Blogg

Lightening never strikes the same place twice … or?

This blog has been long in the coming. I’ve waited, pondered, recorded vloggs, deleted, written and thrown away like a budding writer with a mental block. Cycling has had to take a back-seat for this one.
Thanks to the team at Vättern for sticking with me, and all my friends who have supported me.

How do I write this, without including this or that? And honestly, who wants to listen when everyone is so busy jostling for their own 15 mins (with the dawn of Facebook I think that’s been cut down to 5 seconds) of ‘fame’. There are times when I quite dislike the internet because it dislocates us from reality, from what’s out there infront of us. It’s a great forum for gathering information but as a means of communication (deriving from the Greek “Come together”) all too often it splits people, instead of bringing together. I’ve been guilty of it myself, I’m not claiming I’m better or worse than anyone else.  just my reflection.

And so to the Blog; Do I write about what I’ve seen, fact-based adventures, or do I get more philosophical and write about what I feel, what is running through my head. Ultimately, we all want to feel good. Feel good about life, in others company, our families but mainly just feel good within. Do I want to open up about this? Do I need to?  One thing is for sure: We ALL have our baggage and demons and whatever you’re going through, and whatever I’m going through, I am under no misgivings whatsoever that there isn’t someone, a lot of someone’s, that have it a lot worse than you and I.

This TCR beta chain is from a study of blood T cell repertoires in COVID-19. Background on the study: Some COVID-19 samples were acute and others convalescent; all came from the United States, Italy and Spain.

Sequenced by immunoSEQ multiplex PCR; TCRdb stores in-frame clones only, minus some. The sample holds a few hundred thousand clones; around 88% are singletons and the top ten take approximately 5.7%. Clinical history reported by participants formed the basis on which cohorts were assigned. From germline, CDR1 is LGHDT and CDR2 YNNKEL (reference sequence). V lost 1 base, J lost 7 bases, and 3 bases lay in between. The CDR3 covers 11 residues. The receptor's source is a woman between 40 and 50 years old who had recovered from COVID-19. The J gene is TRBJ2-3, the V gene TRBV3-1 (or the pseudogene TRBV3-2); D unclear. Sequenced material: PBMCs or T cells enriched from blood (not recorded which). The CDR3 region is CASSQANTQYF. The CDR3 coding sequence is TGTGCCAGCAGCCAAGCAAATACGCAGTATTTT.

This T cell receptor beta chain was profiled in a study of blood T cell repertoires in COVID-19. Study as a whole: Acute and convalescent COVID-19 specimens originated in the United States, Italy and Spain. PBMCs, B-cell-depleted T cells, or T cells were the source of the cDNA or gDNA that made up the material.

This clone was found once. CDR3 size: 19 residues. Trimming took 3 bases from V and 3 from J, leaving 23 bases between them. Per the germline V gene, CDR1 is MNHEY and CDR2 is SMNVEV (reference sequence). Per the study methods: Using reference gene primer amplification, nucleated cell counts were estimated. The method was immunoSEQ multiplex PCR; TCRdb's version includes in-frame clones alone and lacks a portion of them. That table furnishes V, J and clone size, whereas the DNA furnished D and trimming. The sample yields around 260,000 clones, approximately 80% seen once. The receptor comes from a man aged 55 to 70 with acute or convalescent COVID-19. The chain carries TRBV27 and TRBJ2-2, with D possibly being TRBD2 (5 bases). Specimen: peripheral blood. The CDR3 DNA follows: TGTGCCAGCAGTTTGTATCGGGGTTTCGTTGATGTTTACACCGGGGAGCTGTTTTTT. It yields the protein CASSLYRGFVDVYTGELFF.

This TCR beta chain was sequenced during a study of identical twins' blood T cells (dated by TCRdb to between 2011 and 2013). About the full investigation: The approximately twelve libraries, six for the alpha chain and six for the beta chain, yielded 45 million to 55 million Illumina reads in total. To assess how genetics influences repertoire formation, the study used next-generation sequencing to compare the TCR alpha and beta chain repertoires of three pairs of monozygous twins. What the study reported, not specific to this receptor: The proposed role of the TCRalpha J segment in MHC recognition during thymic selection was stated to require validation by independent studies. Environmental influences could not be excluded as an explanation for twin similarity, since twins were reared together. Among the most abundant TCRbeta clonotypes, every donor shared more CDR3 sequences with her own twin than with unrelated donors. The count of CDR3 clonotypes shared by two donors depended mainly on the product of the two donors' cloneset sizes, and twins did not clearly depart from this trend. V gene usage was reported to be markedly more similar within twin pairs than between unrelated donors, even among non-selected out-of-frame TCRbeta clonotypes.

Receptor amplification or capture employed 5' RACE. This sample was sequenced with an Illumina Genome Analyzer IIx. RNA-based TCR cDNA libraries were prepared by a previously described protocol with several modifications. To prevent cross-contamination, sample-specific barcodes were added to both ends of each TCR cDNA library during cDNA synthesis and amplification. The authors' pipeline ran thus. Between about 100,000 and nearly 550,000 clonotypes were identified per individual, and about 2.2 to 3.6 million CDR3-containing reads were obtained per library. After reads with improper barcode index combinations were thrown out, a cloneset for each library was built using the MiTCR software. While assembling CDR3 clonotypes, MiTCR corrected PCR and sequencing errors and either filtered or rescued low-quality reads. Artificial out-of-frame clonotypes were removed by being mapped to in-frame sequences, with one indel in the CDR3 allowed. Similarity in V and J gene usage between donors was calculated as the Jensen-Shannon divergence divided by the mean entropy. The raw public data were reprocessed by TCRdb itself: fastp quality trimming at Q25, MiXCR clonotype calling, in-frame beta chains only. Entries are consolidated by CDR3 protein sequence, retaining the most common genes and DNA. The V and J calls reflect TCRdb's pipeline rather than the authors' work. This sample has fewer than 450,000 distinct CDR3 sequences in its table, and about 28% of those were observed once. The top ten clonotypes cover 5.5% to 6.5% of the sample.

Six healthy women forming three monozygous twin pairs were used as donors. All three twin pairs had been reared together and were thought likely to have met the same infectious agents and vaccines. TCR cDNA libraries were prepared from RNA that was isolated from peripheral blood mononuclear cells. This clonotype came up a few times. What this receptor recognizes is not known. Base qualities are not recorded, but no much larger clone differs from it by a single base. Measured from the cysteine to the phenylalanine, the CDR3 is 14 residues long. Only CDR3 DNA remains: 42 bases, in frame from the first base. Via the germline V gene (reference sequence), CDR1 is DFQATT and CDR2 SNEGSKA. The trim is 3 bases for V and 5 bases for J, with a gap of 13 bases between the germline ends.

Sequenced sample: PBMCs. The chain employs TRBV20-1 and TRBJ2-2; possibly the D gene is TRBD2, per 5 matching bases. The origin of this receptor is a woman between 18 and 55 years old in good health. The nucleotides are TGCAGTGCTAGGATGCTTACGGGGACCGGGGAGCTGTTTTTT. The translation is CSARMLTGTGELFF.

In the last 15 years I’ve beaten a nasty cancer diagnosis, been threatened, blackmailed, lied to about cancer, endured sexuall harassment at work and attacked by a motorist whilst out riding.
With a daughter that has been terrorized for the last 4 years, her mother likewise it’s hard to take to heart the quote by one  brilliant Henry Wadsworth Longfellow:
“If we could read the secret history of our enemies, we should find in each man’s life sorrow and suffering enough to disarm all hostility.”
To forgive, is ultimately the only way out … it takes time, it’s a process but, it is the only way forward.

Luckily for me, I have my family, then my bike and the road. Cycling is my therapist. And through it all I’ve always tried to keep a happy go lucky demeanour.

But a fantastic year had received a rather sinister** end.
I’d spent the latter half of 2017 building up my body strength; No rush, just going through the workouts, gently increasing weights and reps during the months. I adjusted my diet (again) completely. Those who know me and would refer to me in the past as Mr McDonalds may be surprised to learn that I haven’t eaten one of their burgers in two years. = Progress!?